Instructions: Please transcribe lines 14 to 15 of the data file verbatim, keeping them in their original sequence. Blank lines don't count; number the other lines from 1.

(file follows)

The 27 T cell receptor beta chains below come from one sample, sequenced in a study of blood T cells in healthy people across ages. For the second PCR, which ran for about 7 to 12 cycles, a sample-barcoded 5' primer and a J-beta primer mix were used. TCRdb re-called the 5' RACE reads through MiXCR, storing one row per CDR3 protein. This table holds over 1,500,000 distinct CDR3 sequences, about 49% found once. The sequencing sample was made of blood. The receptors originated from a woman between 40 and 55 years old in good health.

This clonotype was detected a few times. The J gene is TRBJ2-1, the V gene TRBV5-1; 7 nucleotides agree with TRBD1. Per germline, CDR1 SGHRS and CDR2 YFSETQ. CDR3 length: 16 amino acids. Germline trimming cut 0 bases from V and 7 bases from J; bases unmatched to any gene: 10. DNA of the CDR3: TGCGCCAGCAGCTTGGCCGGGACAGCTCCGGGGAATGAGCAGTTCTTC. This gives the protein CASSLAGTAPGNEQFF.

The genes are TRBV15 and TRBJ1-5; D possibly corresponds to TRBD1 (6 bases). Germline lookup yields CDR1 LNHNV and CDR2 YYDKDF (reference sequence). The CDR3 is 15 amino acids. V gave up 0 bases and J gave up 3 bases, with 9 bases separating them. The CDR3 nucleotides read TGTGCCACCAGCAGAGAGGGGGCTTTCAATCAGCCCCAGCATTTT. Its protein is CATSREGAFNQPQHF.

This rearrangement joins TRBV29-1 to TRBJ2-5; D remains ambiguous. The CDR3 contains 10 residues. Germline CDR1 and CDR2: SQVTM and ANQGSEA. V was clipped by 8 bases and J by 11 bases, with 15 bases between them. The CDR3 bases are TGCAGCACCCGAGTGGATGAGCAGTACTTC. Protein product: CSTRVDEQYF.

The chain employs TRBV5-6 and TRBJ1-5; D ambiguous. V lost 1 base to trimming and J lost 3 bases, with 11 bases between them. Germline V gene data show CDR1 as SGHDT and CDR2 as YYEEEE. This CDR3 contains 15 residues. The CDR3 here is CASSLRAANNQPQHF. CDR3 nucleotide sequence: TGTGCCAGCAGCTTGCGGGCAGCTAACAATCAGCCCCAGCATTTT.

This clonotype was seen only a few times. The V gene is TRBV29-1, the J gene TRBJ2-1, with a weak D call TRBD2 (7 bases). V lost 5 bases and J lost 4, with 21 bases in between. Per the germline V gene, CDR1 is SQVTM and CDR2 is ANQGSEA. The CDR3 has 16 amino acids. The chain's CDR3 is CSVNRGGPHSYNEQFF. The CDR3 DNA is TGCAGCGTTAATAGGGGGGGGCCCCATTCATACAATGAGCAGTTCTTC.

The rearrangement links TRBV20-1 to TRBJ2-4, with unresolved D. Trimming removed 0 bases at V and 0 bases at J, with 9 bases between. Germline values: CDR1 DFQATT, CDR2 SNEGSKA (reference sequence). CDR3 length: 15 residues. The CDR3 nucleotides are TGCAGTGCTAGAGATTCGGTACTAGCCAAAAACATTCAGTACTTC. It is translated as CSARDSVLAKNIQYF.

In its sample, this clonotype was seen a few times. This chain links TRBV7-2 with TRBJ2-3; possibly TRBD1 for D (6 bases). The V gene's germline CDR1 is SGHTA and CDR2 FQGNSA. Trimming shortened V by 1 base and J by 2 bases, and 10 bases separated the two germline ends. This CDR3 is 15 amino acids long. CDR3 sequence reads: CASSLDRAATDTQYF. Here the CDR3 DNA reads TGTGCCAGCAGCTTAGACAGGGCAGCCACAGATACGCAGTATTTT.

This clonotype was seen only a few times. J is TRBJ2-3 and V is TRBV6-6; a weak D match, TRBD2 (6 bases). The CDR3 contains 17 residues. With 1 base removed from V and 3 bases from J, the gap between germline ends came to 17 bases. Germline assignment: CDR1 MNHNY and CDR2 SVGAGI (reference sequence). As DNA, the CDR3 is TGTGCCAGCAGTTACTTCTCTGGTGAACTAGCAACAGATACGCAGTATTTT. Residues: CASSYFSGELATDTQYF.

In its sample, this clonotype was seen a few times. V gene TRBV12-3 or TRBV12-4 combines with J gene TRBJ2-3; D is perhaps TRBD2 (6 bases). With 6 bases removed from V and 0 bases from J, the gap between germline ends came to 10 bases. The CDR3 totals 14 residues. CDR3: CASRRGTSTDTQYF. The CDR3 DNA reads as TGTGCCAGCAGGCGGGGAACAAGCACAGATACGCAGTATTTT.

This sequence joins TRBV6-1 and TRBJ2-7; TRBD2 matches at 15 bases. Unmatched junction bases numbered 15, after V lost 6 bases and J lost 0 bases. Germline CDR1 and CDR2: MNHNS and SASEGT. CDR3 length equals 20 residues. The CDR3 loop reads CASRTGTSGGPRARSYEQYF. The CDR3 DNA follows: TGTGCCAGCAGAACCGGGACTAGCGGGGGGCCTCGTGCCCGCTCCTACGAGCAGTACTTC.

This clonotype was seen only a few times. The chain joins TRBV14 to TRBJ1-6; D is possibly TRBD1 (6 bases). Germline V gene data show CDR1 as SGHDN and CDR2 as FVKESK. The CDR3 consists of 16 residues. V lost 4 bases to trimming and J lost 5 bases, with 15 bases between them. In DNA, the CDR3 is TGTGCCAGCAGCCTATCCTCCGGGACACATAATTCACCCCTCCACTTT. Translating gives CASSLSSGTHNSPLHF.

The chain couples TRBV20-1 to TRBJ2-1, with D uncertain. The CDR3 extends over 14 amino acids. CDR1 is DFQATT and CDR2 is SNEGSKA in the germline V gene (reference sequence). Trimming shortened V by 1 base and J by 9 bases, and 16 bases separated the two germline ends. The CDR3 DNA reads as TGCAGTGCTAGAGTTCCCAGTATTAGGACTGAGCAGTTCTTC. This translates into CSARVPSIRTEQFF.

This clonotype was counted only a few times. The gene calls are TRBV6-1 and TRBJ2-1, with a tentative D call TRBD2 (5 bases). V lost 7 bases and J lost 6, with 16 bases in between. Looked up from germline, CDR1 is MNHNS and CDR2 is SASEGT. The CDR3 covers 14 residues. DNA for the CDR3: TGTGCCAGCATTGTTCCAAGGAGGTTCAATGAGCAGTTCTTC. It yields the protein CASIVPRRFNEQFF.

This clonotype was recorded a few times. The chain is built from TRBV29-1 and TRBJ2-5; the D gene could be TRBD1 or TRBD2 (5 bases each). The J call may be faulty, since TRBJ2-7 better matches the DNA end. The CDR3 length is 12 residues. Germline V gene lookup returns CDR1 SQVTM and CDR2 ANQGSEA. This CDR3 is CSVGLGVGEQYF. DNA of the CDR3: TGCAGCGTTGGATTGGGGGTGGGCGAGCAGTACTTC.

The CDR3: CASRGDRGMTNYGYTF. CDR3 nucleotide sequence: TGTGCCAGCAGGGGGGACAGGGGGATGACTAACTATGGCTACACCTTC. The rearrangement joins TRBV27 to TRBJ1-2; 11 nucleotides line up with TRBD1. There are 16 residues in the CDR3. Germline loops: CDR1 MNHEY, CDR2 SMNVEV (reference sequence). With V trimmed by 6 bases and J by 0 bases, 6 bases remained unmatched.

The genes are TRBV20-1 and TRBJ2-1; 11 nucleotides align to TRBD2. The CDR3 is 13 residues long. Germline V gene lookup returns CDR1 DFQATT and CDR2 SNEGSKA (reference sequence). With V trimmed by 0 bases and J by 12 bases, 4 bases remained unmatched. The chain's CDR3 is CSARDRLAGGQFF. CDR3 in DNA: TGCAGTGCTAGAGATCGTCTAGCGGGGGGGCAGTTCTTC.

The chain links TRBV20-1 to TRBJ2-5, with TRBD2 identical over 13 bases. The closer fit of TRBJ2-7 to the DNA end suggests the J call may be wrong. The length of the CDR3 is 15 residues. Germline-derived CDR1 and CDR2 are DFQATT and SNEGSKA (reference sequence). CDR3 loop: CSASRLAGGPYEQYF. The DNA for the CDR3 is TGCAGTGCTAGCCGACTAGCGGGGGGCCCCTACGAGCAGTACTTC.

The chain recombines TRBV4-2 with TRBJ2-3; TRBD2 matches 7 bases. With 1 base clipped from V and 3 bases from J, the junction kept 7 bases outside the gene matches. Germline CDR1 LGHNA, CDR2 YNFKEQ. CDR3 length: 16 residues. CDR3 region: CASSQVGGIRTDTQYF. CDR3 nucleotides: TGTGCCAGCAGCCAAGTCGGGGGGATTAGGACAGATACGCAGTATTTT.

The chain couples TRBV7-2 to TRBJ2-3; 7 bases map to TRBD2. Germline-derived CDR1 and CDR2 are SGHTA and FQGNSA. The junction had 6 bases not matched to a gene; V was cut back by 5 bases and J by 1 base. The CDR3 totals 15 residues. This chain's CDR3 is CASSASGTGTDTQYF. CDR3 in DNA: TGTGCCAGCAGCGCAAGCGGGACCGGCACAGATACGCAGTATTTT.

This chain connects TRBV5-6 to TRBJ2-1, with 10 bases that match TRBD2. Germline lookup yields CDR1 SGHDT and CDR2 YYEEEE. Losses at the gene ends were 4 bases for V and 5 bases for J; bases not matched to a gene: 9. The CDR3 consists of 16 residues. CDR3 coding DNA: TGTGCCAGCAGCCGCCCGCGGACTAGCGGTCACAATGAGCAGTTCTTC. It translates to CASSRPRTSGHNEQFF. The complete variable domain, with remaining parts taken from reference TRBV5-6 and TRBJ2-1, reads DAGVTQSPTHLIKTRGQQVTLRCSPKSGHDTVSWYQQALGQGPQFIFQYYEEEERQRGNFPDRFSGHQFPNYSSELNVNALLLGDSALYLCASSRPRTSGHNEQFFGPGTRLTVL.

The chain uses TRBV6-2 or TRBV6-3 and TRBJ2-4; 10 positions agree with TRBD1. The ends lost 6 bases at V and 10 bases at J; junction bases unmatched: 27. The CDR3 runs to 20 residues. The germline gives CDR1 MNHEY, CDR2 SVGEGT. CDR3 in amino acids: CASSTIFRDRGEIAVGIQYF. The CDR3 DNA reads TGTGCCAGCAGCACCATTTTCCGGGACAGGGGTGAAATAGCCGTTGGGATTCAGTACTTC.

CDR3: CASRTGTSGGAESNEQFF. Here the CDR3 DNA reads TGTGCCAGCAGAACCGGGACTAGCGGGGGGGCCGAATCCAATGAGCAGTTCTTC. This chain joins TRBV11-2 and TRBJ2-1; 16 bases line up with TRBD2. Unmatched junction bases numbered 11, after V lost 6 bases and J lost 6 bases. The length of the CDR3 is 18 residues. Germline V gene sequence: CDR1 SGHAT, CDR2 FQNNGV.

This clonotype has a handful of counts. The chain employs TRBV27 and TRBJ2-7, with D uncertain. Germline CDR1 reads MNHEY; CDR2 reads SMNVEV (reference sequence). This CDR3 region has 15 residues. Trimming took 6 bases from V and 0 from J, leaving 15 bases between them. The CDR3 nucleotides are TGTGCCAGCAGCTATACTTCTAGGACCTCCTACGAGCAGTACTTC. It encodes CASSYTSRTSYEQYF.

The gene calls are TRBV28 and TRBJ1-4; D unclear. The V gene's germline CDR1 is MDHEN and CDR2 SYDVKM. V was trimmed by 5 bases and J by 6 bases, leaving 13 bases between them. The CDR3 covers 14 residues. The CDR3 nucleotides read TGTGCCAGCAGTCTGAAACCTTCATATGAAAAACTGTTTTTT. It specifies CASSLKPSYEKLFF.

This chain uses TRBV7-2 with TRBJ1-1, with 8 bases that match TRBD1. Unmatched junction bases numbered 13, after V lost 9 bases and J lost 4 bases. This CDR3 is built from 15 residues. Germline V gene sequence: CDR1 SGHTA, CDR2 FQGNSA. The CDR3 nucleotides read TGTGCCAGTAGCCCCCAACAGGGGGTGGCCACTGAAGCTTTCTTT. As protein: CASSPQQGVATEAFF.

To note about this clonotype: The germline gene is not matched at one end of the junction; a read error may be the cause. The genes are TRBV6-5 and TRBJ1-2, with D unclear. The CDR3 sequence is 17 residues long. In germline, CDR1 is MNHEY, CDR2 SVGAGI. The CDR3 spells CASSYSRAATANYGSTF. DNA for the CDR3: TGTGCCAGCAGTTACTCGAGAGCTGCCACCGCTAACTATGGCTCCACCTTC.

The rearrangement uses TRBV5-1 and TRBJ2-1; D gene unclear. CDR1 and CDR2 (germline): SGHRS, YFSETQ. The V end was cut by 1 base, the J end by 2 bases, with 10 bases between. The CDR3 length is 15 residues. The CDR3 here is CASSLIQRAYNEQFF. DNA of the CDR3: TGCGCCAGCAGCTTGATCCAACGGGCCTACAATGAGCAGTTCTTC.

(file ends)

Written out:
This clonotype was counted only a few times. The gene calls are TRBV6-1 and TRBJ2-1, with a tentative D call TRBD2 (5 bases). V lost 7 bases and J lost 6, with 16 bases in between. Looked up from germline, CDR1 is MNHNS and CDR2 is SASEGT. The CDR3 covers 14 residues. DNA for the CDR3: TGTGCCAGCATTGTTCCAAGGAGGTTCAATGAGCAGTTCTTC. It yields the protein CASIVPRRFNEQFF.

This clonotype was recorded a few times. The chain is built from TRBV29-1 and TRBJ2-5; the D gene could be TRBD1 or TRBD2 (5 bases each). The J call may be faulty, since TRBJ2-7 better matches the DNA end. The CDR3 length is 12 residues. Germline V gene lookup returns CDR1 SQVTM and CDR2 ANQGSEA. This CDR3 is CSVGLGVGEQYF. DNA of the CDR3: TGCAGCGTTGGATTGGGGGTGGGCGAGCAGTACTTC.